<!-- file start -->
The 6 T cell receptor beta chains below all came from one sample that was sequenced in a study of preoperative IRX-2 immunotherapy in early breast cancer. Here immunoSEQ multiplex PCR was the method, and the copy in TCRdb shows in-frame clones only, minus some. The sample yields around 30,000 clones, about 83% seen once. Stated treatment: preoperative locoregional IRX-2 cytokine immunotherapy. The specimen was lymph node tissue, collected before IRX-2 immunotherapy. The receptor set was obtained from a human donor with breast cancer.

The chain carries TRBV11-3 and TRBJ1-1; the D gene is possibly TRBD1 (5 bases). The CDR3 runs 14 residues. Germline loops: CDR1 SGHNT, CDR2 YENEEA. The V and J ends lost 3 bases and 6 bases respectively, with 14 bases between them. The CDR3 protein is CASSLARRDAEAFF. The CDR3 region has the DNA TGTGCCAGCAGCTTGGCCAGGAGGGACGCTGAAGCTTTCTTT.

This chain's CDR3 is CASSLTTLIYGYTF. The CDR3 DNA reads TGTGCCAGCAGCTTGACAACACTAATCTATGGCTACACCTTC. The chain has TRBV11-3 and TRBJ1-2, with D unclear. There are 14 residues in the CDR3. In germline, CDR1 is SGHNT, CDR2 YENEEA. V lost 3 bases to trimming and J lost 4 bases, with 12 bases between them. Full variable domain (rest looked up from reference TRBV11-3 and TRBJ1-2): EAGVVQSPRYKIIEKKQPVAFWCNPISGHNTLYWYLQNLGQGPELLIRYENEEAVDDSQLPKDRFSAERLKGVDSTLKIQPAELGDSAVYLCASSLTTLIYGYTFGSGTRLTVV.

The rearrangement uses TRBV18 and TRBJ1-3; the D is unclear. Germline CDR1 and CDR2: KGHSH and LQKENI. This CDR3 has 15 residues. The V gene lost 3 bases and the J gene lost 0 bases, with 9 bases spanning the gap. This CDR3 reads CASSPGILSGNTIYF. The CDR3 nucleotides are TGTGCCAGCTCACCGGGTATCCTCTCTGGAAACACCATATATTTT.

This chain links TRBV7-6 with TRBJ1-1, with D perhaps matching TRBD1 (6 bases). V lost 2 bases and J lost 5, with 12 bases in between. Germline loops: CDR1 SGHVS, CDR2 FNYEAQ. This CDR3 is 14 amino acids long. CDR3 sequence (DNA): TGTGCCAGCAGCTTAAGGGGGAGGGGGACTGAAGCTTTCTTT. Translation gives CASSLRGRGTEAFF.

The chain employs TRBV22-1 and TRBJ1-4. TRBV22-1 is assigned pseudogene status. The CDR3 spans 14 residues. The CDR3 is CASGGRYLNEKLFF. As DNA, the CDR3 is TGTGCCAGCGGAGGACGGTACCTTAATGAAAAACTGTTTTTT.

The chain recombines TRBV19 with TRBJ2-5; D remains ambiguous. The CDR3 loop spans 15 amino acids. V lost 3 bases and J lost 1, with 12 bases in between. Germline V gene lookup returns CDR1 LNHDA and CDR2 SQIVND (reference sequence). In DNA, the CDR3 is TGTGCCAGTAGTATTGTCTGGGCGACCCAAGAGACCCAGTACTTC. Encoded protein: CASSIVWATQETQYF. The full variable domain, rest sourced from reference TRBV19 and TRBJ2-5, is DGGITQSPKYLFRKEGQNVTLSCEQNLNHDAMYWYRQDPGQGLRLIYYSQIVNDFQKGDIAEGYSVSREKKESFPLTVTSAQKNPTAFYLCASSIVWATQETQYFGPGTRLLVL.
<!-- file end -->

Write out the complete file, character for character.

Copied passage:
The 6 T cell receptor beta chains below all came from one sample that was sequenced in a study of preoperative IRX-2 immunotherapy in early breast cancer. Here immunoSEQ multiplex PCR was the method, and the copy in TCRdb shows in-frame clones only, minus some. The sample yields around 30,000 clones, about 83% seen once. Stated treatment: preoperative locoregional IRX-2 cytokine immunotherapy. The specimen was lymph node tissue, collected before IRX-2 immunotherapy. The receptor set was obtained from a human donor with breast cancer.

The chain carries TRBV11-3 and TRBJ1-1; the D gene is possibly TRBD1 (5 bases). The CDR3 runs 14 residues. Germline loops: CDR1 SGHNT, CDR2 YENEEA. The V and J ends lost 3 bases and 6 bases respectively, with 14 bases between them. The CDR3 protein is CASSLARRDAEAFF. The CDR3 region has the DNA TGTGCCAGCAGCTTGGCCAGGAGGGACGCTGAAGCTTTCTTT.

This chain's CDR3 is CASSLTTLIYGYTF. The CDR3 DNA reads TGTGCCAGCAGCTTGACAACACTAATCTATGGCTACACCTTC. The chain has TRBV11-3 and TRBJ1-2, with D unclear. There are 14 residues in the CDR3. In germline, CDR1 is SGHNT, CDR2 YENEEA. V lost 3 bases to trimming and J lost 4 bases, with 12 bases between them. Full variable domain (rest looked up from reference TRBV11-3 and TRBJ1-2): EAGVVQSPRYKIIEKKQPVAFWCNPISGHNTLYWYLQNLGQGPELLIRYENEEAVDDSQLPKDRFSAERLKGVDSTLKIQPAELGDSAVYLCASSLTTLIYGYTFGSGTRLTVV.

The rearrangement uses TRBV18 and TRBJ1-3; the D is unclear. Germline CDR1 and CDR2: KGHSH and LQKENI. This CDR3 has 15 residues. The V gene lost 3 bases and the J gene lost 0 bases, with 9 bases spanning the gap. This CDR3 reads CASSPGILSGNTIYF. The CDR3 nucleotides are TGTGCCAGCTCACCGGGTATCCTCTCTGGAAACACCATATATTTT.

This chain links TRBV7-6 with TRBJ1-1, with D perhaps matching TRBD1 (6 bases). V lost 2 bases and J lost 5, with 12 bases in between. Germline loops: CDR1 SGHVS, CDR2 FNYEAQ. This CDR3 is 14 amino acids long. CDR3 sequence (DNA): TGTGCCAGCAGCTTAAGGGGGAGGGGGACTGAAGCTTTCTTT. Translation gives CASSLRGRGTEAFF.

The chain employs TRBV22-1 and TRBJ1-4. TRBV22-1 is assigned pseudogene status. The CDR3 spans 14 residues. The CDR3 is CASGGRYLNEKLFF. As DNA, the CDR3 is TGTGCCAGCGGAGGACGGTACCTTAATGAAAAACTGTTTTTT.

The chain recombines TRBV19 with TRBJ2-5; D remains ambiguous. The CDR3 loop spans 15 amino acids. V lost 3 bases and J lost 1, with 12 bases in between. Germline V gene lookup returns CDR1 LNHDA and CDR2 SQIVND (reference sequence). In DNA, the CDR3 is TGTGCCAGTAGTATTGTCTGGGCGACCCAAGAGACCCAGTACTTC. Encoded protein: CASSIVWATQETQYF. The full variable domain, rest sourced from reference TRBV19 and TRBJ2-5, is DGGITQSPKYLFRKEGQNVTLSCEQNLNHDAMYWYRQDPGQGLRLIYYSQIVNDFQKGDIAEGYSVSREKKESFPLTVTSAQKNPTAFYLCASSIVWATQETQYFGPGTRLLVL.